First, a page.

The Colorado Supreme Court In Denver

The Ralph L. Carr Colorado Judicial Center in downtown Denver, home of the Colorado Supreme Court.

The plaintiffs in a Colorado eminent domain case are asking the U.S. Supreme Court to weigh in.

Colorado’s Supreme Court in June ruled in Woodcrest Homes, Inc. v. Carousel Farms Metropolitan District that a developer was allowed to use eminent domain to create a special municipal district in Parker, condemn another company’s undeveloped land, and ultimately seize the property.

“This court should take this opportunity to clarify the meaning of ‘public use,’ ensure a consistent application of the Takings Clause nationwide, and, in so doing, resolve a serious and important constitutional conflict for the bench and bar,” said the filing from the Virginia-based Institute for Justice.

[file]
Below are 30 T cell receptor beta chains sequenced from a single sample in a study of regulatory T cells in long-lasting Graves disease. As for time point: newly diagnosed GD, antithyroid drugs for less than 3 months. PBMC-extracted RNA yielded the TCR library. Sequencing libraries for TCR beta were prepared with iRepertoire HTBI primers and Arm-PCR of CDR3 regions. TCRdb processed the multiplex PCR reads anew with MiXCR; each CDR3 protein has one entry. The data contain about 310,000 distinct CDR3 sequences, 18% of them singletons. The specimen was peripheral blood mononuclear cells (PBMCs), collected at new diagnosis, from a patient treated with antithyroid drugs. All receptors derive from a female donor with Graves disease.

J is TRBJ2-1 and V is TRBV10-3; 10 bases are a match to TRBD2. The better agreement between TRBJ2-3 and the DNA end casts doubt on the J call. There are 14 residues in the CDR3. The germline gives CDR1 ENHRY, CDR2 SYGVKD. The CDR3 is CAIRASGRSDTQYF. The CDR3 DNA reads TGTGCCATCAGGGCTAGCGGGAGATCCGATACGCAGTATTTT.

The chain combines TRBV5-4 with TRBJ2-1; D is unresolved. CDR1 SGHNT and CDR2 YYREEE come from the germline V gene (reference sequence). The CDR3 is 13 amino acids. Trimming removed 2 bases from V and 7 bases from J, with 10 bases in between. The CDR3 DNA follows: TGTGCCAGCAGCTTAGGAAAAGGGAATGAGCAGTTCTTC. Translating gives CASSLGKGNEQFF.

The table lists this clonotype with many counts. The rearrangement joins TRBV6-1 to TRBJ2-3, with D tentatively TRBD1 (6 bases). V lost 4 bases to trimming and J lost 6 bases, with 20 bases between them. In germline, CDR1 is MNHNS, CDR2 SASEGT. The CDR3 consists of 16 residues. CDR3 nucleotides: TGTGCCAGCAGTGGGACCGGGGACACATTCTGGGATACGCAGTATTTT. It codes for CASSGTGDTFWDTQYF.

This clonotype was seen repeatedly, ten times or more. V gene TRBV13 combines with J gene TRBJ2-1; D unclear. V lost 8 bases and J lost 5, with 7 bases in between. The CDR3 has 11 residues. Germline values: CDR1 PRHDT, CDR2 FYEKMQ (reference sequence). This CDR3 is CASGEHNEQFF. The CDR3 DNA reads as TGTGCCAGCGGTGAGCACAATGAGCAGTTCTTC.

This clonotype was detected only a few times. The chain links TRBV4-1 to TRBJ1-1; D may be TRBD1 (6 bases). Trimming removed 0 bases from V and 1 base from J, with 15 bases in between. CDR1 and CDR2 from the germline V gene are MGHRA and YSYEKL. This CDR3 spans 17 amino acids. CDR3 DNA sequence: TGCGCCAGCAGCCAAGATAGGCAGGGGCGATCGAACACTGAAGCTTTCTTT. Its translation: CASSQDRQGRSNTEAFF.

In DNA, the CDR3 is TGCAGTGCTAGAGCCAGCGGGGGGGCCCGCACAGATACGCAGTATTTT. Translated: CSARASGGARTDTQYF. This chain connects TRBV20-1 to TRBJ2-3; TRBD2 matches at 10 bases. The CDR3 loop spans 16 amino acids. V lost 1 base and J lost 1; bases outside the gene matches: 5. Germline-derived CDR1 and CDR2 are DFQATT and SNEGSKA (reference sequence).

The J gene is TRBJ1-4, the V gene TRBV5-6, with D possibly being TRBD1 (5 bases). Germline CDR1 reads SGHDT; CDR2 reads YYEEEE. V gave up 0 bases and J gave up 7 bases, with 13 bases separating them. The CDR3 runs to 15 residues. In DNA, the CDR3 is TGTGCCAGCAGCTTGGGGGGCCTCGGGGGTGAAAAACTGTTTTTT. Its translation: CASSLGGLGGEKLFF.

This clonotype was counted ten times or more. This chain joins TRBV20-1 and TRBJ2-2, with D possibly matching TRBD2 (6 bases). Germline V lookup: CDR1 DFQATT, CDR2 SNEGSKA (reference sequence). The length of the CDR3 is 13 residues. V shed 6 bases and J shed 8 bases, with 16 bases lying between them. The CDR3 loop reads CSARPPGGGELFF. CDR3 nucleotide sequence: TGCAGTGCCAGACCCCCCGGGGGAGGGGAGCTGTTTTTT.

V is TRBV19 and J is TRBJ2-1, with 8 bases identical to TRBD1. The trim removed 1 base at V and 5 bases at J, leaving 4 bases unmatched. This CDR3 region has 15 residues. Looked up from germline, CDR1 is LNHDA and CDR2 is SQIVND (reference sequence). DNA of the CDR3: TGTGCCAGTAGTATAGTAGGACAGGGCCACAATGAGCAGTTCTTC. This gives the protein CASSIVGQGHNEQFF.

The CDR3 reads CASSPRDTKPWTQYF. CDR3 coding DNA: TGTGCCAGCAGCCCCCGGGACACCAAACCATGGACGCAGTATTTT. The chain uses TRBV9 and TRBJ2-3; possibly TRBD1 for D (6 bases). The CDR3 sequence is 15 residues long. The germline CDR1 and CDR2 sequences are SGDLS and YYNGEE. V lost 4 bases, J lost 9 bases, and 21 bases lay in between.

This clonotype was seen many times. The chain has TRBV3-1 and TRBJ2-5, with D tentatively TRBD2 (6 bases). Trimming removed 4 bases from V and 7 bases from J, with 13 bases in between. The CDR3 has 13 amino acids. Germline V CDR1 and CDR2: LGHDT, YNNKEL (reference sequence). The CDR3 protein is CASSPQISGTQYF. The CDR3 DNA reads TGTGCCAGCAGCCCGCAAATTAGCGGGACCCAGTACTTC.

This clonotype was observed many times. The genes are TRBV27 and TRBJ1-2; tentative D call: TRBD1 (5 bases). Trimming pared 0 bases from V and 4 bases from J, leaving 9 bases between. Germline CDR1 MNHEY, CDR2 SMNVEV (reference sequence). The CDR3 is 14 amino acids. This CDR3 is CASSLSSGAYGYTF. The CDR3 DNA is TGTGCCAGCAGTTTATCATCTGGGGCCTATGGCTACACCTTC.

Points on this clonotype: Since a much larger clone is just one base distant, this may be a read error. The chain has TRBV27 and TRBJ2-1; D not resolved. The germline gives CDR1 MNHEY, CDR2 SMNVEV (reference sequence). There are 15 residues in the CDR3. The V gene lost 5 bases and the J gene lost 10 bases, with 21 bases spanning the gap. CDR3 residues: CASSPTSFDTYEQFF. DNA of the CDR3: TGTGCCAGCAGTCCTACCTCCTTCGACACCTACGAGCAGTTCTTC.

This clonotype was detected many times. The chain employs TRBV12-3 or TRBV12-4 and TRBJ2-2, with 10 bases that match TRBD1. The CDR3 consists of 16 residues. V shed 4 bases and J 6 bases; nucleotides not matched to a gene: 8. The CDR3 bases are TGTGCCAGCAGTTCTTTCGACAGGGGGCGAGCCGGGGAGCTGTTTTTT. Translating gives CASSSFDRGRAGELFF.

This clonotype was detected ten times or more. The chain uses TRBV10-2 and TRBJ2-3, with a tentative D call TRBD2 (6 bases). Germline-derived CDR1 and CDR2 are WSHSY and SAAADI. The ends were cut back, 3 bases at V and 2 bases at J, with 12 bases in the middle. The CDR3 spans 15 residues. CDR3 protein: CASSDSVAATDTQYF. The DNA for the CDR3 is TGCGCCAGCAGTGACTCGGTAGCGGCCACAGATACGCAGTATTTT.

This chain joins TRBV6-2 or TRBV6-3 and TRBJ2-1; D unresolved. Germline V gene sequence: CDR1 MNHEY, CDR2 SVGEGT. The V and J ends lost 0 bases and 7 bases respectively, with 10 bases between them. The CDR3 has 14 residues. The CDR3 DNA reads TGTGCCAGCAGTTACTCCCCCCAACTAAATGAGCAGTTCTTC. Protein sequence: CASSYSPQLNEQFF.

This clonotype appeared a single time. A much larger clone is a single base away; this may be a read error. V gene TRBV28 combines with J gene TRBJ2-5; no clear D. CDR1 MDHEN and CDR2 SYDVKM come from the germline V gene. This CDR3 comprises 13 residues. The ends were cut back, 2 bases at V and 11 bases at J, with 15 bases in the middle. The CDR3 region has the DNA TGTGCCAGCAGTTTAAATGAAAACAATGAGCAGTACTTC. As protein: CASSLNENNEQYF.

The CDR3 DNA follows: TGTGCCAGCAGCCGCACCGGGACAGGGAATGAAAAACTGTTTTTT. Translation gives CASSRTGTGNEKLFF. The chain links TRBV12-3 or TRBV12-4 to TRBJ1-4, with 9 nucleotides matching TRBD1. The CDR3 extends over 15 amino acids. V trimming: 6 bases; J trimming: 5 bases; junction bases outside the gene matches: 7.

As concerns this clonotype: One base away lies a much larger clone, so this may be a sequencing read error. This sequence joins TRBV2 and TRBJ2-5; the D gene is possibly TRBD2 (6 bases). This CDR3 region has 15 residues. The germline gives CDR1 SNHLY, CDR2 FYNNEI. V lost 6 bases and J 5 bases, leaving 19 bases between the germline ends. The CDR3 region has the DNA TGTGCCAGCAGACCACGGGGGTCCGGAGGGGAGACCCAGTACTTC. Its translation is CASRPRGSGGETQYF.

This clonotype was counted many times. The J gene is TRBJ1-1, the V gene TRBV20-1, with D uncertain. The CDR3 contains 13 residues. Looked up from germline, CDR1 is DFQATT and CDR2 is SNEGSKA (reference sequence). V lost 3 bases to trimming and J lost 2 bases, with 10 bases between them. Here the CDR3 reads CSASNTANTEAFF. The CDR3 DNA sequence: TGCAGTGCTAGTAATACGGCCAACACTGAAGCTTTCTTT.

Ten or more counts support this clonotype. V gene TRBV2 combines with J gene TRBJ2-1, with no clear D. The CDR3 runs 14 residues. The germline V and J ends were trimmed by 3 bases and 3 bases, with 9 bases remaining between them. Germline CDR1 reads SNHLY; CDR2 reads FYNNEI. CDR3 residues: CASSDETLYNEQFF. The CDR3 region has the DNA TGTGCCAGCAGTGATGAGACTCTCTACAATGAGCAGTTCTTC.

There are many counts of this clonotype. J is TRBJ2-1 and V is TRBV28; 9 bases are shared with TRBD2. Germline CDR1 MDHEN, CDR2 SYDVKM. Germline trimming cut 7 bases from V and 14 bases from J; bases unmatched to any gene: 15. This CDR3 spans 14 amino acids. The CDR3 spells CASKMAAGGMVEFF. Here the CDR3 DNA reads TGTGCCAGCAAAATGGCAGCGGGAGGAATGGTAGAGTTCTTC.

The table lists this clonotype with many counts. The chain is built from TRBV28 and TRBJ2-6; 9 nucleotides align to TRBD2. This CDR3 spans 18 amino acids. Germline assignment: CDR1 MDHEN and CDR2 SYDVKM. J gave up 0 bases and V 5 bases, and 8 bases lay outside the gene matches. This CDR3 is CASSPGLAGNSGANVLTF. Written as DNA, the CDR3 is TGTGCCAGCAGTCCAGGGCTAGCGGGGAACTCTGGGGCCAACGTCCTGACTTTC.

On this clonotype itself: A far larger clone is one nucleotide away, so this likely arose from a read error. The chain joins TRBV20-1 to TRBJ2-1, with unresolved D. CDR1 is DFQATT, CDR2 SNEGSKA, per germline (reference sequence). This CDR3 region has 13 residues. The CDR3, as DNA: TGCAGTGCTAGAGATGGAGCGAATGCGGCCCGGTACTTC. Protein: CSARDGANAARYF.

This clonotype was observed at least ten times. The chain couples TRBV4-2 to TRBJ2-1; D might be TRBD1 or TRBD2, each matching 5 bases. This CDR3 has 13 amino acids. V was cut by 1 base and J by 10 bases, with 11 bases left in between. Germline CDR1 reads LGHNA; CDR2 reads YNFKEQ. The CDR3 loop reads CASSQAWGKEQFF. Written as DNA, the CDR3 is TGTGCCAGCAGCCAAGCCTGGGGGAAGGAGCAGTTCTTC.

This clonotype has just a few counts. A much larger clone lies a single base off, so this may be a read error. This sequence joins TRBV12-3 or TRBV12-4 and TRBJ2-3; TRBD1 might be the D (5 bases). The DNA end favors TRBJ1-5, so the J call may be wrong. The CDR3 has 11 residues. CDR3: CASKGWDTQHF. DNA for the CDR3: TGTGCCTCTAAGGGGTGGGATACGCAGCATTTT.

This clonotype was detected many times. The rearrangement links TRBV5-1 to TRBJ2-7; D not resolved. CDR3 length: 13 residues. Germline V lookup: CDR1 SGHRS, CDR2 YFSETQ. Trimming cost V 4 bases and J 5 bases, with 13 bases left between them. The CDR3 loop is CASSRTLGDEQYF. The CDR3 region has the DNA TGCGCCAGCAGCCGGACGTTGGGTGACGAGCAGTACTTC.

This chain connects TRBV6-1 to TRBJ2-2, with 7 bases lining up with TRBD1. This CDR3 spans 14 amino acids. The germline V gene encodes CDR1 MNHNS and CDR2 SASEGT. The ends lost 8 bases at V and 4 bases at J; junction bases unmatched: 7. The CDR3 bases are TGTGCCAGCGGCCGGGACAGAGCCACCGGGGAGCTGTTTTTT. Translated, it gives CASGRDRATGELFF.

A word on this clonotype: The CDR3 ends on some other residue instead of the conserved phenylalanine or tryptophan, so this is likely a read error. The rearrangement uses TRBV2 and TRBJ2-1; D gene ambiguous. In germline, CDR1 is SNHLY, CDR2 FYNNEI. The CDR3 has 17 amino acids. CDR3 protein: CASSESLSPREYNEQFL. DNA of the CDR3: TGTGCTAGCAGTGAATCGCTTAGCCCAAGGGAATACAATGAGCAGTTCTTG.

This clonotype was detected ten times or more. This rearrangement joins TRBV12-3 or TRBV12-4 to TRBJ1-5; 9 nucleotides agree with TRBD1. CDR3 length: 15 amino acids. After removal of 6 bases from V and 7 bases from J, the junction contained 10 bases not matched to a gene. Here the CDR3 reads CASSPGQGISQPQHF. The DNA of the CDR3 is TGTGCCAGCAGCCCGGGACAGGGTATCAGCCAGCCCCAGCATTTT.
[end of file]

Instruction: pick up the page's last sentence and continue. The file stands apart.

Woodcrest Homes, the plaintiff, alleged a violation of their Fifth Amendment rights.

Colorado’s high court said that the land would be used for utilities and public rights of way. 

“Takings that essentially benefit the public will survive constitutional scrutiny, even if, at the time of the taking, there is an incidental private benefit,” the court wrote.

Woodcrest’s lawyers countered that the taking was an “old-fashioned land grab,” according to The Center Square.

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